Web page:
Emanuel Melzer correctly points out that the new schechita law reduced, but did not eliminate, the practice. However, the author states that the new law deprived tens of thousands of Jews of their livelihood (p. 86), and that it caused such a drop in revenue available to the Jewish communities that they had to institute a new tax among Jews to make up for the loss. (pp. 194-195). The foregoing indirectly highlights the Pole-relevant economic—and not merely the specifically Jewish--aspects of the shehita issue. Moreover, it tacitly validates the premise that the Jewish system of ritual slaughter, was, in part, economically superfluous, and that the schechita system did in fact impose a hidden tax upon Poles.

Another question then raised about schechita remains topical even today. Is Jewish kosher slaughter humane, or is it a barbaric relic of the past?


Author Melzer acknowledges the fact that the imposition of limits on Jews, at Polish universities, were intended to reduce the percentage of Jews at universities to that in the general Polish population (p. 188), and NOT to eliminate Jews from Polish universities.

Citing a Yiddish-language source, Melzer describes how all this took place, (quote) The demands for limiting Jewish admissions were evidently met, for the proportion of Jewish students declined steadily from the beginning of the 1930s. During the 1921-1922 academic year, Jewish students had comprised 24.6 percent of the entire Polish university student population, and in 1931-1932, 18 percent. In 1935-1936, in contrast, the number was reduced to 13.2 percent, in 1936-1937 to 11.8 percent, and in 1937-1938, only 10 percent. (unquote). (p. 71).

The astute reader should note the following: From the figures above, it is evident that, until the very end of pre-WWII Poland, Jews were STILL present at Polish universities at higher rates than the Jewish share of Poland’s population (10%)!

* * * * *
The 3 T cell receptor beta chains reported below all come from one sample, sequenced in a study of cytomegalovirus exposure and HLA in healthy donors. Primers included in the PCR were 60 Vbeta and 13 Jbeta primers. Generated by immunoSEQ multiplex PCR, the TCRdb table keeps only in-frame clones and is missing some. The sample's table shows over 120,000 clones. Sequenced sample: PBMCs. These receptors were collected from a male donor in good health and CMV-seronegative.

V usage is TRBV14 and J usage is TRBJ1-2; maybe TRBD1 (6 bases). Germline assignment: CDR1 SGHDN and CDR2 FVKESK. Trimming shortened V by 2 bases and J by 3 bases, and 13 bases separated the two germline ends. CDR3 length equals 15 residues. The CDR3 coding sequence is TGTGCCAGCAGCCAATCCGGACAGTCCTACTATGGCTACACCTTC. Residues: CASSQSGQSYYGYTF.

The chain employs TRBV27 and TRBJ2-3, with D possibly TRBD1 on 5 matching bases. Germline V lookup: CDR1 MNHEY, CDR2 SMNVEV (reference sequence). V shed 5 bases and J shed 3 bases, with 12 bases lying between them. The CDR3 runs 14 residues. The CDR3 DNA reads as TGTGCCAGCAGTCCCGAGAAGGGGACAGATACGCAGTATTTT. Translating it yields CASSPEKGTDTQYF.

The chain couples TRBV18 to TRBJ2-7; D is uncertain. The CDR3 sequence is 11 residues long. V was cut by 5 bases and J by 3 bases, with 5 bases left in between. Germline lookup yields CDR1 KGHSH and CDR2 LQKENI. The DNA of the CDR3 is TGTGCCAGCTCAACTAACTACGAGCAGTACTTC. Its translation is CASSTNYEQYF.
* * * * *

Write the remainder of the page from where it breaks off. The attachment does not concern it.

Of all lawyers in Poland, as of early 1937, 53% were Jewish (this based on a Polish-language newspaper article), and this was in a nation where Jews were only 10% of the population. (p. 196). No wonder that some Poles expressed concern about the Judaization of the legal profession, and took discriminatory steps intended to limit the numbers of Jewish lawyers. However, even the ONR qualified its advocated restrictions on Poland's Jewish lawyers, as pointed out by a prominent Polish Jew who was a lawyer. To see his testimony, please click on, and read my detailed English-language review, of Na pograniczu dwoch swiatow.


Hitherto non-homicidal violence between Poles and Jews first turned homicidal when a Jew killed a Pole. This happened at Grodno (1935), Przytyk and Minsk-Mazowiecki (1936), at Brzesc and Czestochowa (1937). [p. 54, 60, 63-64, 66]. Fisticuffs and homicide, of course, belong in different moral universes.

The informed American reader can find parallels with race riots in the USA. A white would kill a black, or a black would kill a white, and the aggrieved race would turn against the other race in a collective vendetta of violence. Obviously, there had been nothing unusual about the collectivist aspects of prewar Polish-Jewish violence.